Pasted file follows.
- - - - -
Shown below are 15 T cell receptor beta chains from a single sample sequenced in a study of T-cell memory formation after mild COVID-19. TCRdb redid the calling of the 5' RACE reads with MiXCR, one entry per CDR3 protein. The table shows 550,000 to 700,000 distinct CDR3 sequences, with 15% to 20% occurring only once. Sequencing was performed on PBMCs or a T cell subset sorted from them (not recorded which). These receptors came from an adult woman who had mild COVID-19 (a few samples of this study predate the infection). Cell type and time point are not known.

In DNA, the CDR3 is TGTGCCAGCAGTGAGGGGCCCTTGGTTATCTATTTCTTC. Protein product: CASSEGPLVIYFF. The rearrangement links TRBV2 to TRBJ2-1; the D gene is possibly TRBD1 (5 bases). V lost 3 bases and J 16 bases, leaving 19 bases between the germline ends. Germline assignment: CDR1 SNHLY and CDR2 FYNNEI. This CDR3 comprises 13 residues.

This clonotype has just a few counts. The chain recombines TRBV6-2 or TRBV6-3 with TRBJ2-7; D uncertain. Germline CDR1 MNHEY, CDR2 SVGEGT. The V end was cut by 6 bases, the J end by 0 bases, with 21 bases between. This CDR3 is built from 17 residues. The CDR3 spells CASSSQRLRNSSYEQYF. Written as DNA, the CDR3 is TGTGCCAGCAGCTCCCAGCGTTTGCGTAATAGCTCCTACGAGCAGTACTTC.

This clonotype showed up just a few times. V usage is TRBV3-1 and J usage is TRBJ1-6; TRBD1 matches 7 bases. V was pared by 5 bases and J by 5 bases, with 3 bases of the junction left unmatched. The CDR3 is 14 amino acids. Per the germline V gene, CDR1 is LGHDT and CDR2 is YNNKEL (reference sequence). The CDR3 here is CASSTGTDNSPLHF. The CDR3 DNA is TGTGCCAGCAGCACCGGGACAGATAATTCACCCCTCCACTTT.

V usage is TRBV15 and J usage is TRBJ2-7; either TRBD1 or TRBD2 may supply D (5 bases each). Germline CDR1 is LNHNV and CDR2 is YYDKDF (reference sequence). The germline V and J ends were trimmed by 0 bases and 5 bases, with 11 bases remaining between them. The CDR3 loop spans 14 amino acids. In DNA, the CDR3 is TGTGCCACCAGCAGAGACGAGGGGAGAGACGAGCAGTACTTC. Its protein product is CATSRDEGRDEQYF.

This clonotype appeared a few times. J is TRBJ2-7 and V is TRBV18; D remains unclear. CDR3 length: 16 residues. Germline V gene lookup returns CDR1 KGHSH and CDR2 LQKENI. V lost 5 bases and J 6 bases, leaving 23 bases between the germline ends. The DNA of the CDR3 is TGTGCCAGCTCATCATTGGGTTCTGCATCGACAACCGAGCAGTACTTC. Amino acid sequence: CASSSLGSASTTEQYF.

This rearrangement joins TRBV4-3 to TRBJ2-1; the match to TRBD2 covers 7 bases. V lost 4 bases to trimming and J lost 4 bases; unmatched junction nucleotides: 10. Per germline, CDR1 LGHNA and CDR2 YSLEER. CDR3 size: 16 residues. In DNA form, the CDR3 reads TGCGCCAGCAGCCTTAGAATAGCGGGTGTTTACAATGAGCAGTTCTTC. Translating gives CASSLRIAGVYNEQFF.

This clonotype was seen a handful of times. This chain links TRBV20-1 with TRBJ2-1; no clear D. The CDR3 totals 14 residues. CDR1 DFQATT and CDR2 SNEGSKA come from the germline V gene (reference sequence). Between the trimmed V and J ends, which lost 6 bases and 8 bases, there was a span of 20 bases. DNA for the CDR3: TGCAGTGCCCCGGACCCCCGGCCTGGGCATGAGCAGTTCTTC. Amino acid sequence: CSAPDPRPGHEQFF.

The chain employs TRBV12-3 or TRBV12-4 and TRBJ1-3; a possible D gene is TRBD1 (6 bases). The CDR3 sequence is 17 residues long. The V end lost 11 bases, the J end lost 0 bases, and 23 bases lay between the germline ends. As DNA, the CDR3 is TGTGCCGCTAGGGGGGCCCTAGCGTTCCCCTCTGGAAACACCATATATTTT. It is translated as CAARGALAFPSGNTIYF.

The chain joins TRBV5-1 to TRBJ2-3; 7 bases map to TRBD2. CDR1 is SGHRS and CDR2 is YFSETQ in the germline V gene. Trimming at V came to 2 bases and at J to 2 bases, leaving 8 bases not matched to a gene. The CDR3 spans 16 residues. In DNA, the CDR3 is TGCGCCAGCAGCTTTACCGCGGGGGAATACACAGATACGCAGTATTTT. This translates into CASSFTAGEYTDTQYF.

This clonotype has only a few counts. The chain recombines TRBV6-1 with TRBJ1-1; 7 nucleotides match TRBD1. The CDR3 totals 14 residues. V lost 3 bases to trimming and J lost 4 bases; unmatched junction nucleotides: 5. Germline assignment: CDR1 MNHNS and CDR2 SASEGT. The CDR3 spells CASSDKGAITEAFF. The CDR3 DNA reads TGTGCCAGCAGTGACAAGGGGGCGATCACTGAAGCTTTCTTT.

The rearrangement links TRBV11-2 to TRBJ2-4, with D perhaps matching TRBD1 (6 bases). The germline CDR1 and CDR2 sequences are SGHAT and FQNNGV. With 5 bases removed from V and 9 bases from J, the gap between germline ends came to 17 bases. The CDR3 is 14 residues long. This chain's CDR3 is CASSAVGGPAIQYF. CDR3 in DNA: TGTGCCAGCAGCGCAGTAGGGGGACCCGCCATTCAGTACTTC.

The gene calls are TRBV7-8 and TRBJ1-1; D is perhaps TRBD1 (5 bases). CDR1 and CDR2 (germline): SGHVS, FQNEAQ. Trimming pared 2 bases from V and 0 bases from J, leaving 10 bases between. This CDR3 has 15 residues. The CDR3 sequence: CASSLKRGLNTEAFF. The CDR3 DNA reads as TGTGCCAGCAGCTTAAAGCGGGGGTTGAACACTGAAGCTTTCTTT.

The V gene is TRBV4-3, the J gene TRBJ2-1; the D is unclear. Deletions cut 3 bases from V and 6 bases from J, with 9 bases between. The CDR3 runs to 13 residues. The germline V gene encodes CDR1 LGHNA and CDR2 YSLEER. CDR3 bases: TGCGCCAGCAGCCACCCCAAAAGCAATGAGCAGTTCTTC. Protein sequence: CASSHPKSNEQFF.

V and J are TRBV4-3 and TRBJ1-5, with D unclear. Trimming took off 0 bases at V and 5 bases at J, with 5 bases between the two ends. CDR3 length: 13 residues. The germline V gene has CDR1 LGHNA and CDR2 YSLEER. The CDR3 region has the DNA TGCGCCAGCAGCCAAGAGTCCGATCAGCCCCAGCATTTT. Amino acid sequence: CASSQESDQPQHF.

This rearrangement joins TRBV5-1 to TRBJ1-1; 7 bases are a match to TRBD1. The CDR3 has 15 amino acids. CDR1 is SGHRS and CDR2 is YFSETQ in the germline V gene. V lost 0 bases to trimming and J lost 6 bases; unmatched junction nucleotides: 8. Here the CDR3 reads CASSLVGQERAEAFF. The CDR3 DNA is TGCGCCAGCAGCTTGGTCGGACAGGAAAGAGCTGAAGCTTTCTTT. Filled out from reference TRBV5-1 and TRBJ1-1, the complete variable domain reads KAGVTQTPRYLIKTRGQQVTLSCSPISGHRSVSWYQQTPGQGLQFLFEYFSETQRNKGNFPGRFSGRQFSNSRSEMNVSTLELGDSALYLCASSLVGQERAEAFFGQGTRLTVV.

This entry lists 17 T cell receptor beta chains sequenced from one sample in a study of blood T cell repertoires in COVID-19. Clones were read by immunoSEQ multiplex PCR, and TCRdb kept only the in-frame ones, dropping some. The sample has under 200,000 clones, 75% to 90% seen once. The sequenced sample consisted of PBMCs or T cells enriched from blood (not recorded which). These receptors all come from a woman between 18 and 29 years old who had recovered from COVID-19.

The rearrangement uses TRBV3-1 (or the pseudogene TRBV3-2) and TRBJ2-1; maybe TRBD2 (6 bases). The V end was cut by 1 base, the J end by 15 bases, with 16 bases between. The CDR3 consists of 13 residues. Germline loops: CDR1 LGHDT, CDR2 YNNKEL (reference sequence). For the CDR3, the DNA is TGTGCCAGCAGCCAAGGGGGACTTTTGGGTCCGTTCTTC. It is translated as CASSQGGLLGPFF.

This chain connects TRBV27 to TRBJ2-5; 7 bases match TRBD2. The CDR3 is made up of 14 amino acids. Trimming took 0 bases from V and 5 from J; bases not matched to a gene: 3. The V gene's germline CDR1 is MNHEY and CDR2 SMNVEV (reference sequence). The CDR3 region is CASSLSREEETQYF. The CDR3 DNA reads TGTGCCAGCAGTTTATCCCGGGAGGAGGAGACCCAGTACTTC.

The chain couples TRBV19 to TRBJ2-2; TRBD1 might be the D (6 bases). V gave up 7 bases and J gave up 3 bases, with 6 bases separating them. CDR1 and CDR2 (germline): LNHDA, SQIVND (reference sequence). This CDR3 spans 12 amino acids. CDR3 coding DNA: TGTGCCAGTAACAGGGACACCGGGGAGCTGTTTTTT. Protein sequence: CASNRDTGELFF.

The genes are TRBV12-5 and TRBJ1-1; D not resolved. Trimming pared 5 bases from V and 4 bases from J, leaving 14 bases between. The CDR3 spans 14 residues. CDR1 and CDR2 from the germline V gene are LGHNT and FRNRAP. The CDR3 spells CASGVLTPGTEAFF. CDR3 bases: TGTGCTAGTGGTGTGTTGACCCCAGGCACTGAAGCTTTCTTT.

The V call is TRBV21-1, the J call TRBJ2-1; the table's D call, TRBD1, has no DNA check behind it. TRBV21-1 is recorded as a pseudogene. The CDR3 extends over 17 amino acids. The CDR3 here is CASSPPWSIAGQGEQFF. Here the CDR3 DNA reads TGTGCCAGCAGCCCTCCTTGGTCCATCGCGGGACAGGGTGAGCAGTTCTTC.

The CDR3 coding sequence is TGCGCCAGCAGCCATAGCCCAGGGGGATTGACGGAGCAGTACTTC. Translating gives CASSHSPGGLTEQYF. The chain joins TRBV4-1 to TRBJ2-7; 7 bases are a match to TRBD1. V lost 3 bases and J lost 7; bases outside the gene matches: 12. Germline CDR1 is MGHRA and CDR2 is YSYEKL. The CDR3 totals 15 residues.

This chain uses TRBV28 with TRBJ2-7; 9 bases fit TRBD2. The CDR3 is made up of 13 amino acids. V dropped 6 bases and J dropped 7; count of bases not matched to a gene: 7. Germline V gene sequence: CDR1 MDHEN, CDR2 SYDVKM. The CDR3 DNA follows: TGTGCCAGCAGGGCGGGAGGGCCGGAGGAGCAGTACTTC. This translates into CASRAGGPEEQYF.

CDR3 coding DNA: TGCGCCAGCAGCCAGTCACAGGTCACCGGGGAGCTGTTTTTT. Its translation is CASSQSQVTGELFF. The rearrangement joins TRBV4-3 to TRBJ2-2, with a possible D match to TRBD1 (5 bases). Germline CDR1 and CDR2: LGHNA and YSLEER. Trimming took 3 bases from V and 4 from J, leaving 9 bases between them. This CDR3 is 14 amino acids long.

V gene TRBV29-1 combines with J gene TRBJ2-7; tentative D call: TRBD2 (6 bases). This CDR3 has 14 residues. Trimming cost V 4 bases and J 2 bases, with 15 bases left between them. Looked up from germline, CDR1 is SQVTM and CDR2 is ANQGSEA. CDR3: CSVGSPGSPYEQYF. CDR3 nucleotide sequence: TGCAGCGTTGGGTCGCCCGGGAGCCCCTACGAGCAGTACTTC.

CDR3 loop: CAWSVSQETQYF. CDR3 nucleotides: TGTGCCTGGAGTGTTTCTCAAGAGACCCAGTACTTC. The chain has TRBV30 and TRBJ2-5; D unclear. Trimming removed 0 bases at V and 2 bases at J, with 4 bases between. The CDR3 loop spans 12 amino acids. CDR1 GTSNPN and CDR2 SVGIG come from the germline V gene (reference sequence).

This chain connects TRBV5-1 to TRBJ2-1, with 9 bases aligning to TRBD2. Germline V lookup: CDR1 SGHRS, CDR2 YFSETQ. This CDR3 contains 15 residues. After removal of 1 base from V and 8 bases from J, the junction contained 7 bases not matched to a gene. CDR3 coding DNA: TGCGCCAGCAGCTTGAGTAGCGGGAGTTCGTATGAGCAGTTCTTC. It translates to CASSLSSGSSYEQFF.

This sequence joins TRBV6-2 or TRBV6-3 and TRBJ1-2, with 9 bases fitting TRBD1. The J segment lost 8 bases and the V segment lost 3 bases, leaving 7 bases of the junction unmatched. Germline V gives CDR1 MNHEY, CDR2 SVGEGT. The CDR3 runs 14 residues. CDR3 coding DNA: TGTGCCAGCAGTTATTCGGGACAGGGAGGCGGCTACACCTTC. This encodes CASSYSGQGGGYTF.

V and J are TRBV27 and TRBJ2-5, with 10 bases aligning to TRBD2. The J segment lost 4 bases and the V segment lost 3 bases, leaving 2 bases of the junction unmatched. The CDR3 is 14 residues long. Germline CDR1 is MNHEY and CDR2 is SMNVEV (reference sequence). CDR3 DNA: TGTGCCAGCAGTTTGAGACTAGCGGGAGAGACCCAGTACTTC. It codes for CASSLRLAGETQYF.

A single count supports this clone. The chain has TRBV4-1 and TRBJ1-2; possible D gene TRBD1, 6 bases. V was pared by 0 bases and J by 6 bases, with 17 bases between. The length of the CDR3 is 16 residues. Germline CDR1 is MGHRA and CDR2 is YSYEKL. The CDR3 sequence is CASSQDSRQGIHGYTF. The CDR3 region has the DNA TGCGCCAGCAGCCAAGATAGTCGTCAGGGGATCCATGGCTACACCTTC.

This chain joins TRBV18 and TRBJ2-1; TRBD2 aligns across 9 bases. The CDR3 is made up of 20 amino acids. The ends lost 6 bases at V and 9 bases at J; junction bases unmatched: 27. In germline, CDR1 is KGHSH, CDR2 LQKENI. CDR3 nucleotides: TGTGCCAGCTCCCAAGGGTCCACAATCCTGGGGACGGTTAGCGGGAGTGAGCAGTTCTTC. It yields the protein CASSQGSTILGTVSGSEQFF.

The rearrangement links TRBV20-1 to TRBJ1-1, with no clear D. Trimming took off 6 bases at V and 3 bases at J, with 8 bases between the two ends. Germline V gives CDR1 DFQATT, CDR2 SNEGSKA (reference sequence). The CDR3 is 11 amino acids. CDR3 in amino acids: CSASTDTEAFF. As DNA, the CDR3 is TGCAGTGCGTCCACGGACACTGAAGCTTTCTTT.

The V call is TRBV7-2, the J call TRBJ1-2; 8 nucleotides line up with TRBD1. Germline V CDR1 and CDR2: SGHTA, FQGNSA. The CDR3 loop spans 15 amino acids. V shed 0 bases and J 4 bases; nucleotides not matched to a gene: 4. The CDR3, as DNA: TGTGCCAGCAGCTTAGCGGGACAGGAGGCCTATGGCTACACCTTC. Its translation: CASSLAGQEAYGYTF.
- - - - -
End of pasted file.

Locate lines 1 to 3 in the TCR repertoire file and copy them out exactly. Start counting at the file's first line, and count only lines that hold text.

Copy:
Shown below are 15 T cell receptor beta chains from a single sample sequenced in a study of T-cell memory formation after mild COVID-19. TCRdb redid the calling of the 5' RACE reads with MiXCR, one entry per CDR3 protein. The table shows 550,000 to 700,000 distinct CDR3 sequences, with 15% to 20% occurring only once. Sequencing was performed on PBMCs or a T cell subset sorted from them (not recorded which). These receptors came from an adult woman who had mild COVID-19 (a few samples of this study predate the infection). Cell type and time point are not known.

In DNA, the CDR3 is TGTGCCAGCAGTGAGGGGCCCTTGGTTATCTATTTCTTC. Protein product: CASSEGPLVIYFF. The rearrangement links TRBV2 to TRBJ2-1; the D gene is possibly TRBD1 (5 bases). V lost 3 bases and J 16 bases, leaving 19 bases between the germline ends. Germline assignment: CDR1 SNHLY and CDR2 FYNNEI. This CDR3 comprises 13 residues.

This clonotype has just a few counts. The chain recombines TRBV6-2 or TRBV6-3 with TRBJ2-7; D uncertain. Germline CDR1 MNHEY, CDR2 SVGEGT. The V end was cut by 6 bases, the J end by 0 bases, with 21 bases between. This CDR3 is built from 17 residues. The CDR3 spells CASSSQRLRNSSYEQYF. Written as DNA, the CDR3 is TGTGCCAGCAGCTCCCAGCGTTTGCGTAATAGCTCCTACGAGCAGTACTTC.